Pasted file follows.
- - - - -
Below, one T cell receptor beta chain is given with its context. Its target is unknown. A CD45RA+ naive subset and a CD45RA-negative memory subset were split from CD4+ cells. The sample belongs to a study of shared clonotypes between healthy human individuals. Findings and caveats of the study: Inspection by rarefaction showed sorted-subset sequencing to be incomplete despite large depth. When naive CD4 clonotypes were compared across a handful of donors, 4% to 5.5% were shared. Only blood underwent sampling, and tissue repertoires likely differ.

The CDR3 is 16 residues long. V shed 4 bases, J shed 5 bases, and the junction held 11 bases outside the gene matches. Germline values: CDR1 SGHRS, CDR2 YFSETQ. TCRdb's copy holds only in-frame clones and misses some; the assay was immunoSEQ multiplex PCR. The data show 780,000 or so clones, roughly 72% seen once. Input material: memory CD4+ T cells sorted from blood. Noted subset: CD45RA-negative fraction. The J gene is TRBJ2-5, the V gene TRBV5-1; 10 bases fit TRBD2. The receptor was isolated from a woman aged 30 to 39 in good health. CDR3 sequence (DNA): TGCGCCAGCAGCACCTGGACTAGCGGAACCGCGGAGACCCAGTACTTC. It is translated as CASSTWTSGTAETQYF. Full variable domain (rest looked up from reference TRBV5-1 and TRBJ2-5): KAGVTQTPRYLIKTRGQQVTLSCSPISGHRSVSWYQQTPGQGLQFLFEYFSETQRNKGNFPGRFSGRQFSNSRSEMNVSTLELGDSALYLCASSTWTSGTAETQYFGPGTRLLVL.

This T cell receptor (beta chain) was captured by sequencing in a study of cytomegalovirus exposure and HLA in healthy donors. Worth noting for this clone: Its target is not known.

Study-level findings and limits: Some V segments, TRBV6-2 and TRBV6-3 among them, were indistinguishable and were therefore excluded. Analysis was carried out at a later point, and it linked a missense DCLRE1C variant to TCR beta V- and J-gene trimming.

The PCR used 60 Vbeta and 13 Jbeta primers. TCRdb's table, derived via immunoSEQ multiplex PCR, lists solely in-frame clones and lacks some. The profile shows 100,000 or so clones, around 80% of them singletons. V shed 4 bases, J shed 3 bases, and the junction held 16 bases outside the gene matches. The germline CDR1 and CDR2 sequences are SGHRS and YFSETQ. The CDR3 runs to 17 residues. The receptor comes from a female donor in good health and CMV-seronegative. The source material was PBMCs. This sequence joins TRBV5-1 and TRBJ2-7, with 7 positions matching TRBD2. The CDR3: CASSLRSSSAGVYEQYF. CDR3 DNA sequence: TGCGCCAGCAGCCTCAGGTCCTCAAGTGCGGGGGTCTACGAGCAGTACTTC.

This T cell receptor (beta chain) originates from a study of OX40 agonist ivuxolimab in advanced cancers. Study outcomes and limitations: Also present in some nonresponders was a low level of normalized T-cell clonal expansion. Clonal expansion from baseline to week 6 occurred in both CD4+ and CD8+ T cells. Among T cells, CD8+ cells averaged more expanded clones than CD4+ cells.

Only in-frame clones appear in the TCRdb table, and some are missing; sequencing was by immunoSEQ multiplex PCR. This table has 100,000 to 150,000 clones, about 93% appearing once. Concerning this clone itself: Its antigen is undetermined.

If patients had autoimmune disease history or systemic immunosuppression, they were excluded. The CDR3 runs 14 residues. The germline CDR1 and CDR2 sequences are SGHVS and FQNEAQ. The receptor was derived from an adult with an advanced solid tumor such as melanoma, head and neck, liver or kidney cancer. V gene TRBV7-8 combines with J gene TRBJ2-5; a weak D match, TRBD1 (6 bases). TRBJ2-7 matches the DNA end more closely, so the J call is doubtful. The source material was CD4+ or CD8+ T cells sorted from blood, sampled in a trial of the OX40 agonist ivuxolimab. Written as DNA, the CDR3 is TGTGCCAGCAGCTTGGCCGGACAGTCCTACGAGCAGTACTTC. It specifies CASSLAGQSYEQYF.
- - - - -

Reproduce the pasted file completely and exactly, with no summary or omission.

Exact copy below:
Below, one T cell receptor beta chain is given with its context. Its target is unknown. A CD45RA+ naive subset and a CD45RA-negative memory subset were split from CD4+ cells. The sample belongs to a study of shared clonotypes between healthy human individuals. Findings and caveats of the study: Inspection by rarefaction showed sorted-subset sequencing to be incomplete despite large depth. When naive CD4 clonotypes were compared across a handful of donors, 4% to 5.5% were shared. Only blood underwent sampling, and tissue repertoires likely differ.

The CDR3 is 16 residues long. V shed 4 bases, J shed 5 bases, and the junction held 11 bases outside the gene matches. Germline values: CDR1 SGHRS, CDR2 YFSETQ. TCRdb's copy holds only in-frame clones and misses some; the assay was immunoSEQ multiplex PCR. The data show 780,000 or so clones, roughly 72% seen once. Input material: memory CD4+ T cells sorted from blood. Noted subset: CD45RA-negative fraction. The J gene is TRBJ2-5, the V gene TRBV5-1; 10 bases fit TRBD2. The receptor was isolated from a woman aged 30 to 39 in good health. CDR3 sequence (DNA): TGCGCCAGCAGCACCTGGACTAGCGGAACCGCGGAGACCCAGTACTTC. It is translated as CASSTWTSGTAETQYF. Full variable domain (rest looked up from reference TRBV5-1 and TRBJ2-5): KAGVTQTPRYLIKTRGQQVTLSCSPISGHRSVSWYQQTPGQGLQFLFEYFSETQRNKGNFPGRFSGRQFSNSRSEMNVSTLELGDSALYLCASSTWTSGTAETQYFGPGTRLLVL.

This T cell receptor (beta chain) was captured by sequencing in a study of cytomegalovirus exposure and HLA in healthy donors. Worth noting for this clone: Its target is not known.

Study-level findings and limits: Some V segments, TRBV6-2 and TRBV6-3 among them, were indistinguishable and were therefore excluded. Analysis was carried out at a later point, and it linked a missense DCLRE1C variant to TCR beta V- and J-gene trimming.

The PCR used 60 Vbeta and 13 Jbeta primers. TCRdb's table, derived via immunoSEQ multiplex PCR, lists solely in-frame clones and lacks some. The profile shows 100,000 or so clones, around 80% of them singletons. V shed 4 bases, J shed 3 bases, and the junction held 16 bases outside the gene matches. The germline CDR1 and CDR2 sequences are SGHRS and YFSETQ. The CDR3 runs to 17 residues. The receptor comes from a female donor in good health and CMV-seronegative. The source material was PBMCs. This sequence joins TRBV5-1 and TRBJ2-7, with 7 positions matching TRBD2. The CDR3: CASSLRSSSAGVYEQYF. CDR3 DNA sequence: TGCGCCAGCAGCCTCAGGTCCTCAAGTGCGGGGGTCTACGAGCAGTACTTC.

This T cell receptor (beta chain) originates from a study of OX40 agonist ivuxolimab in advanced cancers. Study outcomes and limitations: Also present in some nonresponders was a low level of normalized T-cell clonal expansion. Clonal expansion from baseline to week 6 occurred in both CD4+ and CD8+ T cells. Among T cells, CD8+ cells averaged more expanded clones than CD4+ cells.

Only in-frame clones appear in the TCRdb table, and some are missing; sequencing was by immunoSEQ multiplex PCR. This table has 100,000 to 150,000 clones, about 93% appearing once. Concerning this clone itself: Its antigen is undetermined.

If patients had autoimmune disease history or systemic immunosuppression, they were excluded. The CDR3 runs 14 residues. The germline CDR1 and CDR2 sequences are SGHVS and FQNEAQ. The receptor was derived from an adult with an advanced solid tumor such as melanoma, head and neck, liver or kidney cancer. V gene TRBV7-8 combines with J gene TRBJ2-5; a weak D match, TRBD1 (6 bases). TRBJ2-7 matches the DNA end more closely, so the J call is doubtful. The source material was CD4+ or CD8+ T cells sorted from blood, sampled in a trial of the OX40 agonist ivuxolimab. Written as DNA, the CDR3 is TGTGCCAGCAGCTTGGCCGGACAGTCCTACGAGCAGTACTTC. It specifies CASSLAGQSYEQYF.